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Available from: Frederic W Grannis, Sep 30, 2015
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    ABSTRACT: We report two autopsy cases of primary pulmonary adenocarcinoma associated with unusual pleural spread. Both patients had confirmed history of asbestos exposure. In the first patient the tumor was localized in one pulmonary lobe with marked infiltration into pleura, chest wall and diaphragm. In the second patient the entire right lung was covered by irregularly thickened tumor. Both tumors were mainly located in the extrapulmonary area and the intrapulmonary portions represented only minor components. Histologically, tumor cells demonstrated glandular and papillary growth patterns associated with focal hobnail-like features. Immunohistochemical evaluation revealed diffuse and marked immunoreactivity of TTF-1, CEA, CD15 and MOC31 in both cases, while calretinin, CK5/6, vimentin, thrombomodulin and HBME-1 were broadly positive in one case. D2-40 was not detected in either case. Examination using electron microscopy revealed the presence of sparse and short microvilli in tumor cells. All of the above findings are consistent with adenocarcinoma of the lung. Primary adenocarcinoma with a characteristic pleural extention grossly resembling malignant mesothelioma has been previously reported in the literature as pseudomesotheliomatous adenocarcinoma. This is the first report of pseudomesotheliomatous adenocarcinoma displaying variable immunoprofile with a diagnosis using electron microscopical examination. Additionally, we performed quantitative analysis of asbestos bodies in pseudomesotheliomatous adenocarcinoma.
    Pathology International 10/2012; 62(10-10):709-15. DOI:10.1111/j.1440-1827.2012.02860.x · 1.69 Impact Factor
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    ABSTRACT: Malignant mesothelioma (MM) is a relatively rare but devastating tumor that is increasing worldwide. Yet, because of difficulties in early diagnosis and resistance to conventional therapies, MM remains a challenge for pathologists and clinicians to treat. In recent years, much has been revealed regarding the mechanisms of interactions of pathogenic fibers with mesothelial cells, crucial signaling pathways, and genetic and epigenetic events that may occur during the pathogenesis of these unusual, pleiomorphic tumors. These observations support a scenario whereby mesothelial cells undergo a series of chronic injury, inflammation, and proliferation in the long latency period of MM development that may be perpetuated by durable fibers, the tumor microenvironment, and inflammatory stimuli. One culprit in sustained inflammation is the activated inflammasome, a component of macrophages or mesothelial cells that leads to production of chemotactic, growth-promoting, and angiogenic cytokines. This information has been vital to designing novel therapeutic approaches for patients with MM that focus on immunotherapy, targeting growth factor receptors and pathways, overcoming resistance to apoptosis, and modifying epigenetic changes.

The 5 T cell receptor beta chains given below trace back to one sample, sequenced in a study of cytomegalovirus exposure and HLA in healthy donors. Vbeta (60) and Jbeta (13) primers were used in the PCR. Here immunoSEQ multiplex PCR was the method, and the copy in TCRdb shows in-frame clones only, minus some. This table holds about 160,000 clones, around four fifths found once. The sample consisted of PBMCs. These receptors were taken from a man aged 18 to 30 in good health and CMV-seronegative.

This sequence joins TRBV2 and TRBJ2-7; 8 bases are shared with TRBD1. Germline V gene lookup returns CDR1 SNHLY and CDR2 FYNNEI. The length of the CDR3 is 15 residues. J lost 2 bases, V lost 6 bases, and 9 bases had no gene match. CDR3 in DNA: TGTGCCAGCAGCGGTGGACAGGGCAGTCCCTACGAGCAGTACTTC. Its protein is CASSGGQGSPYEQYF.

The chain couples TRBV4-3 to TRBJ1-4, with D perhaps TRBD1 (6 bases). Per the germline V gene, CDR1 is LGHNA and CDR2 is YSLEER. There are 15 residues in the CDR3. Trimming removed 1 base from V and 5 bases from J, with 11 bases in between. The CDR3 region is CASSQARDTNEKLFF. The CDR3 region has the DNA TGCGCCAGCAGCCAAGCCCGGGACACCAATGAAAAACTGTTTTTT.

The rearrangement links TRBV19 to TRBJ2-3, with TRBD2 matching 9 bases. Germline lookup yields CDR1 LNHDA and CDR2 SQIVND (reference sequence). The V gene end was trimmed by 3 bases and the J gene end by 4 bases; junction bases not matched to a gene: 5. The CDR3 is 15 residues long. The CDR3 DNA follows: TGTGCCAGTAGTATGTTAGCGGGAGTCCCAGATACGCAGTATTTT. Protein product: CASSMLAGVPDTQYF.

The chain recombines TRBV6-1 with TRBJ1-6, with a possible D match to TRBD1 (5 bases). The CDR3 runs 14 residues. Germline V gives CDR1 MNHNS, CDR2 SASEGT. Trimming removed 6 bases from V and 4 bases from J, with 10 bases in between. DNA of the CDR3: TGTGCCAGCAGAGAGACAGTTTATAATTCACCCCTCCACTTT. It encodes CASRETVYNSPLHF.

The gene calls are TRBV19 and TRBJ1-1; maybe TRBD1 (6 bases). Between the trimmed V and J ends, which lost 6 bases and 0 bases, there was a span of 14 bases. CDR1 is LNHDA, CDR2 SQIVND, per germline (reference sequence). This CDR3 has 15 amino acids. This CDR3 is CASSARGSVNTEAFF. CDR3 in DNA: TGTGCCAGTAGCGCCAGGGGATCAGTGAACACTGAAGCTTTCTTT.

American Journal Of Pathology 02/2013; 182(4). DOI:10.1016/j.ajpath.2012.12.028 · 4.59 Impact Factor
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    ABSTRACT: Mesothelioma is diagnosed in ∼2500 patients in the United States every year, most often arising in the pleural space, but also occurring as primary peritoneal mesothelioma. The vast majority of patients with mesothelioma die of their disease within 3 years. We developed a new mouse model of mesothelioma by bladder or intraperitoneal injection of adenovirus Cre into mice with conditional alleles of each of Tp53 and Tsc1. Such mice began to develop malignant ascites about 6 months after injection, which was due to peritoneal mesothelioma, on the basis of tumor morphology and immunohistochemical staining. Mesothelioma cell lines were established, which showed loss of both Tsc1 and Tp53, with mammalian target of rapamycin complex (mTORC)1 activation. Treatment of mice with malignant ascites due to mesothelioma with rapamycin led to a marked reduction in ascites, extended survival and a 95-99% reduction in the mesothelioma tumor volume, in comparison with vehicle-treated mice. To see whether TSC1/TSC2 loss was a common genetic event in human mesothelioma, we examined nine human mesothelioma cell lines, and found that four of nine showed persistent activation of mTORC1, although none had loss of TSC1 or TSC2. A tissue microarray analysis of 198 human mesothelioma specimens showed that 33% of cases had reduced TSC2 expression and 60% showed activation of mTOR, indicating that mTOR activation is common in human mesothelioma, suggesting that it is a potential therapeutic target.Oncogene advance online publication, 15 July 2013; doi:10.1038/onc.2013.280.
    Oncogene 07/2013; 33(24). DOI:10.1038/onc.2013.280 · 8.46 Impact Factor
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